John Wayne was then the Hollywood legend, and I was on screen with him. The guy is an angel. He saved my life back then when no other film maker wanted to know me. - On The Undefeated (1969)
I did a movie with Duke Wayne and was very surprised to find out he had small feet, wore lifts, and a corset. Hollywood is seldom what it seems.
I can't play a loser - I don't look like one.
I have no philosophy about acting or anything else. You just do it. And I mean that. You just do it. However, I can say that with ease after thirty-five years.
"I am not happy that I am sick. I am not happy that I have AIDS. But if that is helping others, I can at least know that my own misfortune has had some positive worth." (1985)
(In the early 1980s, before his sickness was publicly known) " I always consider my job just as someone working in an office. Past 5 P.M., I lead my very own existence far from the cameras. It's essential for an actor to clearly separate private life from work... essential for me, anyway."
I also remember meeting Gary Cooper at a party. I was so impressed that I blurted out that all the stars I had met before had been terrific people. Cooper thought about it for a minute, then said, "Yes, I suppose we are, the ones who are on top. But watch out for the ones who haven't quite made it, or are past it." It was valuable advice.
[on Elizabeth Taylor] She's indestructible.
Someone asked me once what my philosophy of life was, and I said some crazy thing. I should have said, how the hell do I know?
I love to smoke. I keep hoping someone will discover it's a healthy habit because the smoke kills all the germs in your system. I love to drink, and I hate exercise. I don't mind going out on the side of a hill and chopping down a tree, but I hate organized exercise. I built a gym in my house but I never use it. I don't even like to walk through it.
Nobody is discovered. Ever. Publicity departments loved to say that Lana Turner was discovered sitting at a soda fountain counter, drinking a chocolate soda ... It isn't true. I mean, there are too many interesting-looking people on Earth for that to ever happen.
It was the biggest mistake of my career. - On A Farewell to Arms (1957)
It was better than I thought. Why didn't I put more into it? - On McMillan & Wife (1971)
I welcome my birthdays. Relish them, as a matter of fact. I have confidence now and can look forward to trying new things. I don't think fifty was a crucial age. Forty was, and thirty-nine because I was facing forty. But lately everything has fallen into place. (1983)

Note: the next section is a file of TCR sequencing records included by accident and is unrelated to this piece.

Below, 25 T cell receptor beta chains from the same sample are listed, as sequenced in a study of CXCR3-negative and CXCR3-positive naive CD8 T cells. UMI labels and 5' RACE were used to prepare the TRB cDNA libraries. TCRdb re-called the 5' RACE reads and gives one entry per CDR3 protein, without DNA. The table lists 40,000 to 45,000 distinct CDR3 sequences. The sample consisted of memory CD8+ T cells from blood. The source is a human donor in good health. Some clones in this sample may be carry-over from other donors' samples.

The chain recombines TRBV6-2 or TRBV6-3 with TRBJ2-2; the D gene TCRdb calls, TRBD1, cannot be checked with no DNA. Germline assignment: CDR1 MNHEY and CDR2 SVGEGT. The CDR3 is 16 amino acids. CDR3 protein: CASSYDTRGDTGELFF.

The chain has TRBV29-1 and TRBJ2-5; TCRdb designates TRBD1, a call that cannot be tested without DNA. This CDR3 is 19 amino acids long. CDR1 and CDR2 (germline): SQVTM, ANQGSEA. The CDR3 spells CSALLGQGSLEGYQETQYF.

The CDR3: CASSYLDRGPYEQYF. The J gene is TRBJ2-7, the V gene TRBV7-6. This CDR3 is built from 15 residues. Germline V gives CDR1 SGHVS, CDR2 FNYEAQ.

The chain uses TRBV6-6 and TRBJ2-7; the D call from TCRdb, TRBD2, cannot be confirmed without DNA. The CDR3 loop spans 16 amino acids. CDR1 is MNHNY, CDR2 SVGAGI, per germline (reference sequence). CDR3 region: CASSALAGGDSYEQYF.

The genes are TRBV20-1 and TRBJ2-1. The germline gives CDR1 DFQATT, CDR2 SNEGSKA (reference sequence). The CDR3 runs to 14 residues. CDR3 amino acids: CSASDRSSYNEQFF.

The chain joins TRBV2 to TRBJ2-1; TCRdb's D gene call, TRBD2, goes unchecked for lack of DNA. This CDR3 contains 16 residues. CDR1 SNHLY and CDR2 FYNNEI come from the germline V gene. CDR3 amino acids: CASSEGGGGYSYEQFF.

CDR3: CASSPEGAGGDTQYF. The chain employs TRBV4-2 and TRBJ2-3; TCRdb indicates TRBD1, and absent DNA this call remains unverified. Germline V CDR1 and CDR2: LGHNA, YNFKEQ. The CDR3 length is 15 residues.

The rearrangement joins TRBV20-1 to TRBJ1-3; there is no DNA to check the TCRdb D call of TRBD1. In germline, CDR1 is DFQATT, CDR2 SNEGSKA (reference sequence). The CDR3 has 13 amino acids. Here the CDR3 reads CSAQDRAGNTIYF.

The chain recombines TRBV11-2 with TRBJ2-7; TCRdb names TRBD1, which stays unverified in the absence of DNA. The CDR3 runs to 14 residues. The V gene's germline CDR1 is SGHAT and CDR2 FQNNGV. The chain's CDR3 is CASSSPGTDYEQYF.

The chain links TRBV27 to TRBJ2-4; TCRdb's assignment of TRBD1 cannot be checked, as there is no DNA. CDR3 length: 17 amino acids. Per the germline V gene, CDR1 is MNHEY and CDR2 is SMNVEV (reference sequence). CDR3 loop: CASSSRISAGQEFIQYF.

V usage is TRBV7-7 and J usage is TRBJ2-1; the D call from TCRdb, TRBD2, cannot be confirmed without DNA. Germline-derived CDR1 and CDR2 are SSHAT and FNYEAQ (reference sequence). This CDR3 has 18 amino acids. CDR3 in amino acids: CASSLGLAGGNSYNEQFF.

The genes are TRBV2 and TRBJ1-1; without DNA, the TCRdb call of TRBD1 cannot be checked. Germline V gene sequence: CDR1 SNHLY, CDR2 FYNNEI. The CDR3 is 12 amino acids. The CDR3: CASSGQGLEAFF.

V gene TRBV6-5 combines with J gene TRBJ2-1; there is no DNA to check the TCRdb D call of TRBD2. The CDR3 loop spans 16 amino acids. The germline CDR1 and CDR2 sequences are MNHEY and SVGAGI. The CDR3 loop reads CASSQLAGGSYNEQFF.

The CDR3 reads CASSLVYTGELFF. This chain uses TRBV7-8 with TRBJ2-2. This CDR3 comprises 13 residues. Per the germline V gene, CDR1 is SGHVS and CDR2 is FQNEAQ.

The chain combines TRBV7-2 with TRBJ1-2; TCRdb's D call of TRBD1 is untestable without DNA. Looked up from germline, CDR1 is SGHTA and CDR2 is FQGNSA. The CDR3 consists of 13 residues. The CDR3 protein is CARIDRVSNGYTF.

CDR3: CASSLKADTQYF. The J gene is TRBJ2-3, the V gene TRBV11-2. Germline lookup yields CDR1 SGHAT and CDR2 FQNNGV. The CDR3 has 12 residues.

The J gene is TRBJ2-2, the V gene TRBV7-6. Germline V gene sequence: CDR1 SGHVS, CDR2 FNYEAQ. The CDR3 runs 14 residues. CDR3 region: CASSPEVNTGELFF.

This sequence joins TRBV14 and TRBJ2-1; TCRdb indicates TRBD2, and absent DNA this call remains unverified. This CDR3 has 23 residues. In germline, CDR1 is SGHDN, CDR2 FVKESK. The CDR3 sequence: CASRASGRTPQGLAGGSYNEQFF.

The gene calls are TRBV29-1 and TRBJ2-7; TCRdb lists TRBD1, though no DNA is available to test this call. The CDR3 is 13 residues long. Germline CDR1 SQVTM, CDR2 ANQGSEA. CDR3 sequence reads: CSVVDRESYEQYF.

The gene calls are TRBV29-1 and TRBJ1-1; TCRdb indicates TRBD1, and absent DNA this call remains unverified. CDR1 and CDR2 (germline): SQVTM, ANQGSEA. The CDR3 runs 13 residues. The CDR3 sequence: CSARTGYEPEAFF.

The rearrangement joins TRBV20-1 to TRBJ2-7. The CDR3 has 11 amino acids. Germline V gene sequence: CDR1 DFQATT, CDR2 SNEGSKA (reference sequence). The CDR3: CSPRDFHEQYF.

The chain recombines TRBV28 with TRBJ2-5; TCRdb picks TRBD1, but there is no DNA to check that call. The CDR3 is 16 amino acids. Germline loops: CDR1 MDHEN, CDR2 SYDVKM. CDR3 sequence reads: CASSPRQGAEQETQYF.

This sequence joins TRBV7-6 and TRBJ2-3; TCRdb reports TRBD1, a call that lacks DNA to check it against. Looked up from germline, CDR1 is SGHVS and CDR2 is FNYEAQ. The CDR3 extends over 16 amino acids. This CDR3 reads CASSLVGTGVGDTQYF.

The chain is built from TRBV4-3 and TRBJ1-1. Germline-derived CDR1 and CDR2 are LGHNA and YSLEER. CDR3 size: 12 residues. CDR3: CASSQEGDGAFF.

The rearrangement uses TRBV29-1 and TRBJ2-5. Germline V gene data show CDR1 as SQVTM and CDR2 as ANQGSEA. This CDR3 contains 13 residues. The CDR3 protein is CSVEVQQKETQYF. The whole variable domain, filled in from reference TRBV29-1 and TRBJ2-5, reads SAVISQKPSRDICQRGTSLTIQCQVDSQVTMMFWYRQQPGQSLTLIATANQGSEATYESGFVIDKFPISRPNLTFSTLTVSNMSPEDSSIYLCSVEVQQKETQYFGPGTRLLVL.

I've heard that rumor for years and I just don't care about it. I know lots of gays in Hollywood. Some have tried it on with me, but I've always said, 'Come on, you've got the wrong guy!' As soon as they know that, it's okay! (1978)
Television is the monster of all time that eats everything and everybody. When they wanted McMillan & Wife (1971) to go to two hours I said, 'Why? The thing doesn't even hold up for ninety minutes!'.
Right from the start, I hated the script. I just didn't believe in that man for one minute. Making fun of death is difficult and dangerous. That scene where I went out and bought a plot for myself in the cemetery - to me it was completely distasteful. - On Send Me No Flowers (1964)
If you're cast in crap like Taza, Son of Cochise (1954), it doesn't matter if you experiment with a scene and it goes wrong. Who's gonna notice? But if it works, you can use it in a better film. Like Giant (1956), perhaps.
Do you want to know the secret of my second youth? Well, it must have something to do with my being surrounded by men. Women put too much of a strain on the heart! (1984)
[After walking out of Los Angeles premiere of 2001: A Space Odyssey (1968)] Will someone tell me what the hell this is about?
He was like ol' Dad to me, and I was like a son to him, I think. When you're scared and new and you're trying to figure out this thing, and suddenly an older man will reach out and say, 'There, there, it's okay,' that was Douglas Sirk.

Salary (6)

Giant (1956) $100,000
A Farewell to Arms (1957) $17,000 per week
McMillan & Wife (1971) $120,000 /episode
McMillan & Wife (1971) $120,000 /episode (first season)
McMillan & Wife (1971) $75,000 per 90 minutes episode
Dynasty (1981) $100,000 per episode